So in short, invest in a decent CPU and mobo now and if you must, get a weak GPU for the moment.

  20. #20
    Quote Originally Posted by n0cturnal View Post
    The Z77 has the option to overclock an unlocked CPU like the 3570K via multiplier which the H77 does not. The overclocking abilities of a H77 motherboard is almost non-existent.
    I'm not planning to do any overclocking at all. I've never felt comfortable with that. I'm fine with it running the way it does stock. I don't want to invest into any coolers or risk overheated parts or an unstable processor. I know everyone says it's easy as pie lol but easy is perspective I'd rather not mess around with it.


    Quote Originally Posted by Drudgery View Post
    From personal experience when it comes to building a PC, if you're looking to upgrade your system in the future then I would invest in a decent CPU/Motherboard now and then look to upgrade the GPU and perhaps look at including an SSD later down the line (SSD's are dropping in price fairly quickly and you can find some amazing deals atm).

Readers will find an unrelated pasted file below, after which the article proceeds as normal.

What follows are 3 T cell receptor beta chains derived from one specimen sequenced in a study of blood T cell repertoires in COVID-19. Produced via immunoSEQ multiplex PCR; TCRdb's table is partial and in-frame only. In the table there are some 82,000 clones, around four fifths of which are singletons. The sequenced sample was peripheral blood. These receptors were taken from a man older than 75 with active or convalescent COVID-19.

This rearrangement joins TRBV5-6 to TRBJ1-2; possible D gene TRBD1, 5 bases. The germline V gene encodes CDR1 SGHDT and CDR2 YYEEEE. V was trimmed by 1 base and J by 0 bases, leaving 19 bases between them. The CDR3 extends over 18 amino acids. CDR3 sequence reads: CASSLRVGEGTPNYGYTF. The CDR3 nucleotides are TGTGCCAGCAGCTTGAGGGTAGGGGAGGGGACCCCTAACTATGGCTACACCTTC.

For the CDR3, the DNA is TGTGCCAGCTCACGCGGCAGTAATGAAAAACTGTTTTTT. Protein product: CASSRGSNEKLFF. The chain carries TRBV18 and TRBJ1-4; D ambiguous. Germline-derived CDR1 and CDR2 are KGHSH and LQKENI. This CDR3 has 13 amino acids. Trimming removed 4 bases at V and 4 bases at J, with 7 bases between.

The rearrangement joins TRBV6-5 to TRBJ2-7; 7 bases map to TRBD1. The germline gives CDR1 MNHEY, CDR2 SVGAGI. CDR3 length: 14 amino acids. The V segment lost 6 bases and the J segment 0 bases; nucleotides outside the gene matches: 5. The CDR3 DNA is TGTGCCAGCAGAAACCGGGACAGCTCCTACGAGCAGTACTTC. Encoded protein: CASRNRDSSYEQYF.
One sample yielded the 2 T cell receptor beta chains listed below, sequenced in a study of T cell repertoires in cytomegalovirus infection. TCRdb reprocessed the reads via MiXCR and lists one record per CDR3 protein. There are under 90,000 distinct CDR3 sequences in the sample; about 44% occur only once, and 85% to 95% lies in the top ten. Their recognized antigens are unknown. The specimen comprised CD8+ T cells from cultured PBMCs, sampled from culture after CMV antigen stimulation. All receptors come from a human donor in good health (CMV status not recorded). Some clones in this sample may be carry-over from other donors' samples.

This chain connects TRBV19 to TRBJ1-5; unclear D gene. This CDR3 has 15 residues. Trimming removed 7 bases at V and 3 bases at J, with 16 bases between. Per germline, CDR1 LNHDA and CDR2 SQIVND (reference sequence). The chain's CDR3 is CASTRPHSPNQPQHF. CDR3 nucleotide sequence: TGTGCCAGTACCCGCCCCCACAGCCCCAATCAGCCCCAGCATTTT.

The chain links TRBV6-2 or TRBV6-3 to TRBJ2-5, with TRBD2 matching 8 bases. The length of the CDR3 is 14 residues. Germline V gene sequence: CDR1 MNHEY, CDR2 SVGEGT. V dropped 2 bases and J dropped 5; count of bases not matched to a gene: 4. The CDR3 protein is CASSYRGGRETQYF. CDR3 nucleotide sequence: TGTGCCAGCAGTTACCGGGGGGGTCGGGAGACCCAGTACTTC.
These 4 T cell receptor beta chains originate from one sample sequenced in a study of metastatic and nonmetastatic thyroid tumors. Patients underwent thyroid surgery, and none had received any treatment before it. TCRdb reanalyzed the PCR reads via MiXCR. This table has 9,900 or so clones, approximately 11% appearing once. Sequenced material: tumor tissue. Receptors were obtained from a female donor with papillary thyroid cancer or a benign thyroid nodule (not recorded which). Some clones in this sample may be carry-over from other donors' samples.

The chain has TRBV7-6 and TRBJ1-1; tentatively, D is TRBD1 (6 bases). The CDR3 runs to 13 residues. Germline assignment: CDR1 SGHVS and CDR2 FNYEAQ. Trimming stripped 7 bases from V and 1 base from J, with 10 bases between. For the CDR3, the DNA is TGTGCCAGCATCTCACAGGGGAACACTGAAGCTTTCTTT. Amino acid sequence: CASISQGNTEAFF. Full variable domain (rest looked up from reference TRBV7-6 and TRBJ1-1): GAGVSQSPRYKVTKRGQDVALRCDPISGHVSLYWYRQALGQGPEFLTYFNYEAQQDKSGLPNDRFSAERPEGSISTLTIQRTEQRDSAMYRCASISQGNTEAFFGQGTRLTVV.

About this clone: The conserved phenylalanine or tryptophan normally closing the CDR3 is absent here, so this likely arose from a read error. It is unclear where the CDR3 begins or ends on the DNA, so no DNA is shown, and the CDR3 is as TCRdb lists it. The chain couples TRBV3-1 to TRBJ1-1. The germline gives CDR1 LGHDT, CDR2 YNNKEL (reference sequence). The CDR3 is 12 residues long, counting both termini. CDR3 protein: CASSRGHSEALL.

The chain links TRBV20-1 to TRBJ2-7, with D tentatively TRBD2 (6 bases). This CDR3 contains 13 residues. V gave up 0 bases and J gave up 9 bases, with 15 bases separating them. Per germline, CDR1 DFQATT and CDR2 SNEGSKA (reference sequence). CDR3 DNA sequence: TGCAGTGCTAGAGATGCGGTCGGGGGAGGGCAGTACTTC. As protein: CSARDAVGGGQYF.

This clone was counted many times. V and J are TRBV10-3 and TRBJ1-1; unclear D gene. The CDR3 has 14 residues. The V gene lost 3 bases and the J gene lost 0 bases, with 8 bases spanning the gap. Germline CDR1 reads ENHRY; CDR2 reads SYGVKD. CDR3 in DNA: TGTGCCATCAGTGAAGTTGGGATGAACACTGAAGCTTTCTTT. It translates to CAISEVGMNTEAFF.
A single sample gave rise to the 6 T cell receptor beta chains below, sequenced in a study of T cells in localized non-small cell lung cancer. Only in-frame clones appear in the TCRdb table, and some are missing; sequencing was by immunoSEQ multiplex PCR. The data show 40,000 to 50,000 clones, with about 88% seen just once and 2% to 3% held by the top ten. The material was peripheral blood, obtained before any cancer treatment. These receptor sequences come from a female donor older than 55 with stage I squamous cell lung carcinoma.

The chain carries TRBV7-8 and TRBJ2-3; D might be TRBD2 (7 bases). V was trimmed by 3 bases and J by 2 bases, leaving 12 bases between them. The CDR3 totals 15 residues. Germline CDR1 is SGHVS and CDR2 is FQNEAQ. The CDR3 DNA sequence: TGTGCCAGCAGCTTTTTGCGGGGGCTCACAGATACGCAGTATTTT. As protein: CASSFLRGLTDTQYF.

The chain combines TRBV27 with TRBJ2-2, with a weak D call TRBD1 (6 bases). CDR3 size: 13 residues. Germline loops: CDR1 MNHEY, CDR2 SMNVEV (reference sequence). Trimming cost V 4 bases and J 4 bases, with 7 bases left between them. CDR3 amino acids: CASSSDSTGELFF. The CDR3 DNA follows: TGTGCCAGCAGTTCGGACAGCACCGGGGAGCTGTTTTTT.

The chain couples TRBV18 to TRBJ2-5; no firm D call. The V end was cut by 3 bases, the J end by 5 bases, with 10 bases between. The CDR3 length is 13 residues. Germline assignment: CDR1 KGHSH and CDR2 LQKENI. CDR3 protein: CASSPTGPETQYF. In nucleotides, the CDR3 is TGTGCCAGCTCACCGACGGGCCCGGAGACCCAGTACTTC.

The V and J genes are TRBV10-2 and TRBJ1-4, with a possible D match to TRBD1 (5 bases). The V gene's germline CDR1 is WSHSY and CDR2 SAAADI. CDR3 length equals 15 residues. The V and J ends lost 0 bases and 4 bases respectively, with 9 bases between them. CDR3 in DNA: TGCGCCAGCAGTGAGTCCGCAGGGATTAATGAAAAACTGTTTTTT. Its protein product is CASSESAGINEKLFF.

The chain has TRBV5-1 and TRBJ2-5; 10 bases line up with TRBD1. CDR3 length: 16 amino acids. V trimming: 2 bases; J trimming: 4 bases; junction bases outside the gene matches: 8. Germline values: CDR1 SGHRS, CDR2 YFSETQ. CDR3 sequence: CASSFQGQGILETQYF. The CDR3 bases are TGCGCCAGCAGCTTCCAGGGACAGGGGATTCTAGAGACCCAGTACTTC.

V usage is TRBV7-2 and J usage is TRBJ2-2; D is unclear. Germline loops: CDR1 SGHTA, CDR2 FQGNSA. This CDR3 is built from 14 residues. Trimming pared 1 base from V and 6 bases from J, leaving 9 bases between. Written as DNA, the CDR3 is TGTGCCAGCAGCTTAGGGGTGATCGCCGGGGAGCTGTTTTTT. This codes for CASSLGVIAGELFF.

There are many reasons why it wouldn't be advisable to invest in a relative weak Intel CPU now:

    a) Firstly Intel are releasing their new Haswell Chips soon, which will not be compatible with Socket 1155. This will effect stocks of the outgoing Ivy Bridge CPUs. They won't suddenly disappear but you'll see them slowly phased out.

    b) If you're expecting a price drop for more powerful CPUs that are compatible with your motherboard in the future, then you'll be sorely disappointed. Prices for old gen CPUs hardly change. What's worse, you'll find yourself paying the same amount or even more compared to new CPUs which perform better and are more efficient. For CPUs anyway, great money saving deals are often to be had with new generation hardware.